Bells, bikes and bridges
It’s been a while since I was last in Amsterdam, and this weekend brought back many memories.
Amsterdam is full of curiosities and things that seem a little odd depending on where you’re from, but there was one thing that really caught my eye on the weekend.
Sinterklaas on a boat surrounded by people painted black.
Where I come from that wouldn’t happen, it would be seen as too racist. Too perplexed I didn’t get a photo, but I’ve now discovered on Wikipedia that these ‘black’ people are Zwarte Piet (black Peter) and are essentially the same as the elves are to Santa Claus. And I suppose the elves are no less perplexing if you haven’t grown up with them.
This was the first time in nine years that I’ve been to the Dutch capital and the city was full of memories. The Christian hostel we stayed in with the 10pm curfew and the free cookies at bible study, the big yellow clog, the bakkerij with the best poffertjes and olliebollen that coat you in icing sugar, Dam square and the bikes that will run you down if your reflexes aren’t quick enough.
In a city where the bike reigns supreme, crossing the road becomes can be dangerous! Get past the cars and all of a sudden you have the cycleway to contend. And many cyclists look as though they will run you down.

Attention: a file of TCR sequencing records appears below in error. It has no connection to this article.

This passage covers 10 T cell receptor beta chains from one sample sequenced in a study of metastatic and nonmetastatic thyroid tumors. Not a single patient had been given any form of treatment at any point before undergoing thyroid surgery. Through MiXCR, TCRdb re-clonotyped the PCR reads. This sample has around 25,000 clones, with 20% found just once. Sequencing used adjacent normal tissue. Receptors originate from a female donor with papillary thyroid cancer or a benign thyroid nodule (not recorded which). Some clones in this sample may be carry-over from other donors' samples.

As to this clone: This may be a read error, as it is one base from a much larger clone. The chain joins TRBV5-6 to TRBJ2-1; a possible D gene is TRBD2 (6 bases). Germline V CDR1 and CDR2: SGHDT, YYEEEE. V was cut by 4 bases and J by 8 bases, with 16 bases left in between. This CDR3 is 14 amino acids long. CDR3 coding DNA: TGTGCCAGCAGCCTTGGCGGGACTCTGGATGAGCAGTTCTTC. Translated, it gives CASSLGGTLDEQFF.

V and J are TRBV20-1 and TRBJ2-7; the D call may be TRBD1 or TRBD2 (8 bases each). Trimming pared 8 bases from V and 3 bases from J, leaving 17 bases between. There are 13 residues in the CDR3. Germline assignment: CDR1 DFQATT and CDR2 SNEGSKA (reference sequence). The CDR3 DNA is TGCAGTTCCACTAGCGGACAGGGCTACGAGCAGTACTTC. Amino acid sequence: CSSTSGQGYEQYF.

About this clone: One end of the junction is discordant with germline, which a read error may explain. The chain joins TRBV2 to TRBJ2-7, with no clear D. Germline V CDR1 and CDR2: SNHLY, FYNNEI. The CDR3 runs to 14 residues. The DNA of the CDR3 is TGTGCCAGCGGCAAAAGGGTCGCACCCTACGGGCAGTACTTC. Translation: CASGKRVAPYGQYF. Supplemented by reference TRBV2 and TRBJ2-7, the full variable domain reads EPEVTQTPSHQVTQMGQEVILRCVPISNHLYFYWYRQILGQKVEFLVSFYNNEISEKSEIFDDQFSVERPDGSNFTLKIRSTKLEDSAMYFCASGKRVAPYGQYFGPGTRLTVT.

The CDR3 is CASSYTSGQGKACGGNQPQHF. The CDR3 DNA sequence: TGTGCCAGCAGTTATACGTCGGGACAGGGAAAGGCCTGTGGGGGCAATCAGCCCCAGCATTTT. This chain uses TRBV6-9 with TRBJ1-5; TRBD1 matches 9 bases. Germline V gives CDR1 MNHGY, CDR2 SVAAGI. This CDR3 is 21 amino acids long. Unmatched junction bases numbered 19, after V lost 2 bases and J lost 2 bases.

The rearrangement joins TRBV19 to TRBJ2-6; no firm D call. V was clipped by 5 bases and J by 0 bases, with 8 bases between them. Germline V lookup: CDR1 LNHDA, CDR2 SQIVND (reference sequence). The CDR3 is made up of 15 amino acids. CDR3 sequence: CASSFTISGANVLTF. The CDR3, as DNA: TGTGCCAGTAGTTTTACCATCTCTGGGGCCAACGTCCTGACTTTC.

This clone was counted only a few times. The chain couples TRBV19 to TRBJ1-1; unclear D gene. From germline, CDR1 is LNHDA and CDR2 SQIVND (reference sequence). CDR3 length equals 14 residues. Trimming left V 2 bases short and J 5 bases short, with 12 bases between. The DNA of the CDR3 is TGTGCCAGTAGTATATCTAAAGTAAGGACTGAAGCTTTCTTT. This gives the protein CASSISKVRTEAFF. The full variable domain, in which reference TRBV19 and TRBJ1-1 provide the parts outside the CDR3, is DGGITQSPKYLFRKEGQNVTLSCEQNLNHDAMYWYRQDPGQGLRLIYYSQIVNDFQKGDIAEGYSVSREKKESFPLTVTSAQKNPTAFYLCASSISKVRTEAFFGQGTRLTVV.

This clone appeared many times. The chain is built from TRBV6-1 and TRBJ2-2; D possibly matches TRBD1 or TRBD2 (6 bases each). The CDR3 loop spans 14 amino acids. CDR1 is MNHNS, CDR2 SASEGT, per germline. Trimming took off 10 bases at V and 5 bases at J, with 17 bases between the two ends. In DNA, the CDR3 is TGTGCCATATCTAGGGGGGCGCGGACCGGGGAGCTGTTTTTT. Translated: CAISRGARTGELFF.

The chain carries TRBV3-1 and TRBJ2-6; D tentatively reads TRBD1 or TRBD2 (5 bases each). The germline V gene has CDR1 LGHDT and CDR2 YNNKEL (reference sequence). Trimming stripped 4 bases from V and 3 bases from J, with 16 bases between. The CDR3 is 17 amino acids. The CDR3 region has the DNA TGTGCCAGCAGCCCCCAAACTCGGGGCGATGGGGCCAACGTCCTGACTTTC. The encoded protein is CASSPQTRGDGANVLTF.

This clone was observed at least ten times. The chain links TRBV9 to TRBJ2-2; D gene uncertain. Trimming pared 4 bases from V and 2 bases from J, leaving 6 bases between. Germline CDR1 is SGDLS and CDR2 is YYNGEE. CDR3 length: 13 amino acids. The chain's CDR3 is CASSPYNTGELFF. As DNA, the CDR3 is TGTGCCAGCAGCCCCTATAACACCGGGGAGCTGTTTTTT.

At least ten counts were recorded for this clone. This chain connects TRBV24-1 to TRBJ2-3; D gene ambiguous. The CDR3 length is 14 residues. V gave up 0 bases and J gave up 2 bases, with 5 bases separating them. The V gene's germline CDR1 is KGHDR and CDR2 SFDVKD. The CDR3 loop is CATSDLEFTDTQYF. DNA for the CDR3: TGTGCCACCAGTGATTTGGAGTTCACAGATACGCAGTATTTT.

Years of playing netball has left me with the ability to dodge and react quickly, so thankfully I wasn’t mowed down. Not so for one unlucky cyclist who got in the way of a Volvo. He got up and walked away, but I can only imagine he is one of dozens of accidents all over the city everyday.
Apart from the hecticness of cycles, cars and trams, the streets of Amsterdam are friendly. People are happy, there is a lack of pretense and those who I came across spoke English and did so happily (unlike the people in a certain country a little further south).
Wander the streets of Amsterdam and you’ll cross bridge after bridge, walk alongside canals, through the Red Light District, past sex shops next to McDonalds, smell the ‘coffee shops’ from ten paces and wonder how people surrounded by bakeries, chip stands and chocolate shops all day stay such a healthy size.
The Netherlands always seems like somewhere that has it together. A small nation, one who isn’t too big for its boots, nor scared to stand up for itself.
It knows who it is and it is happy and comfortable with that. Sure it has issues, but it’s doing well and is able to laugh at itself.
Surrounded by beautiful architecture, cobbled streets, bright sunsets, tulips and museums that are full of some of the world’s best art, it’s easy to see why the people are seem so happy. The air is clean and the sky is blue.
Perhaps I’m glossing over the bad bits with my tourist eyes, but it’s somewhere I walk around with a smile on my face and if I get to go back, I hope my memories won’t be destroyed.